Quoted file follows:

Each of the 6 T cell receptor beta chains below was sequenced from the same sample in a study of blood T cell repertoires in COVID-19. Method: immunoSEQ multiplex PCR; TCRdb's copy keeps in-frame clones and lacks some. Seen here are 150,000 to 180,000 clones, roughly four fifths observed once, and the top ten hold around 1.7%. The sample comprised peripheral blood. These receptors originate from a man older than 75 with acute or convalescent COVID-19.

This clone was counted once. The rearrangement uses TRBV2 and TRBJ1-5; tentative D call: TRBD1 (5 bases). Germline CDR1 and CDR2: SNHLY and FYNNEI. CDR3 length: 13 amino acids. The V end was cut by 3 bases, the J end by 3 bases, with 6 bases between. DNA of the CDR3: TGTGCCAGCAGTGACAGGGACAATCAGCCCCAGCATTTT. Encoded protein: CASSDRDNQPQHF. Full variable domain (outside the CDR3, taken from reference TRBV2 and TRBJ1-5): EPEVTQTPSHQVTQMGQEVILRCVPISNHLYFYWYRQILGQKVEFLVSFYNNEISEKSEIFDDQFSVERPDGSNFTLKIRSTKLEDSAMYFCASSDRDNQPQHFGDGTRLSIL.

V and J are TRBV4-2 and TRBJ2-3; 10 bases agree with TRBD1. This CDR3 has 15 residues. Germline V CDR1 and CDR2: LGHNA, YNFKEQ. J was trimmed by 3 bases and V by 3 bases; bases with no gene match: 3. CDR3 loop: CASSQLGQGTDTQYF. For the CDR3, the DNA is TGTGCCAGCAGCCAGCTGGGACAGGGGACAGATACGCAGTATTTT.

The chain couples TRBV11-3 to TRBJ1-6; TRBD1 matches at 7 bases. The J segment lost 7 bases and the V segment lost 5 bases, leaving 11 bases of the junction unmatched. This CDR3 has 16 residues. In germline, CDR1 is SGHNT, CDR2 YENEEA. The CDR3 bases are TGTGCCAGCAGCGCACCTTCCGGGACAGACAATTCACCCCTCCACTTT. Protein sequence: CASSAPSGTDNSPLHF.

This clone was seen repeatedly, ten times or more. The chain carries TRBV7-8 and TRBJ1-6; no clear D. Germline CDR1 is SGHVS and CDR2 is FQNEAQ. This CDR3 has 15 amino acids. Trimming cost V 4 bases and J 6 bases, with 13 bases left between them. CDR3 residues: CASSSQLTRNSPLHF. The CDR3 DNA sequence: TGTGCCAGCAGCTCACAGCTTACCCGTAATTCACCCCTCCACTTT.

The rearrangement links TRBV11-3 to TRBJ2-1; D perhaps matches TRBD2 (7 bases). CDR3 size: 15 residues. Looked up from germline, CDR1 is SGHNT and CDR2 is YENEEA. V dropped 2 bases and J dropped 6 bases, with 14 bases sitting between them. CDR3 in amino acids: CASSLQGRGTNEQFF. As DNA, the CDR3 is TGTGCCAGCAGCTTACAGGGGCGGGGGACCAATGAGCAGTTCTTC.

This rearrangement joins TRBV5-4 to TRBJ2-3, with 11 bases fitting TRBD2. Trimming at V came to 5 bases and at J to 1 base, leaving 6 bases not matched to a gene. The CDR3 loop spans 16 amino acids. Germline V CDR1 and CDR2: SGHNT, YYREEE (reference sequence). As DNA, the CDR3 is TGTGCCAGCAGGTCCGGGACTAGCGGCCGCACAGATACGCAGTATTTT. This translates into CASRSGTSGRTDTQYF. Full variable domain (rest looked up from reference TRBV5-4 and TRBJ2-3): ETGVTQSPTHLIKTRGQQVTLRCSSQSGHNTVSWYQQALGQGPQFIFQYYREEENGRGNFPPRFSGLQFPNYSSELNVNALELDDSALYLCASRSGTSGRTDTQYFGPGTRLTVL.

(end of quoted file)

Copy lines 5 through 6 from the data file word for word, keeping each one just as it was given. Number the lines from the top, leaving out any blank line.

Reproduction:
This clone was seen repeatedly, ten times or more. The chain carries TRBV7-8 and TRBJ1-6; no clear D. Germline CDR1 is SGHVS and CDR2 is FQNEAQ. This CDR3 has 15 amino acids. Trimming cost V 4 bases and J 6 bases, with 13 bases left between them. CDR3 residues: CASSSQLTRNSPLHF. The CDR3 DNA sequence: TGTGCCAGCAGCTCACAGCTTACCCGTAATTCACCCCTCCACTTT.

The rearrangement links TRBV11-3 to TRBJ2-1; D perhaps matches TRBD2 (7 bases). CDR3 size: 15 residues. Looked up from germline, CDR1 is SGHNT and CDR2 is YENEEA. V dropped 2 bases and J dropped 6 bases, with 14 bases sitting between them. CDR3 in amino acids: CASSLQGRGTNEQFF. As DNA, the CDR3 is TGTGCCAGCAGCTTACAGGGGCGGGGGACCAATGAGCAGTTCTTC.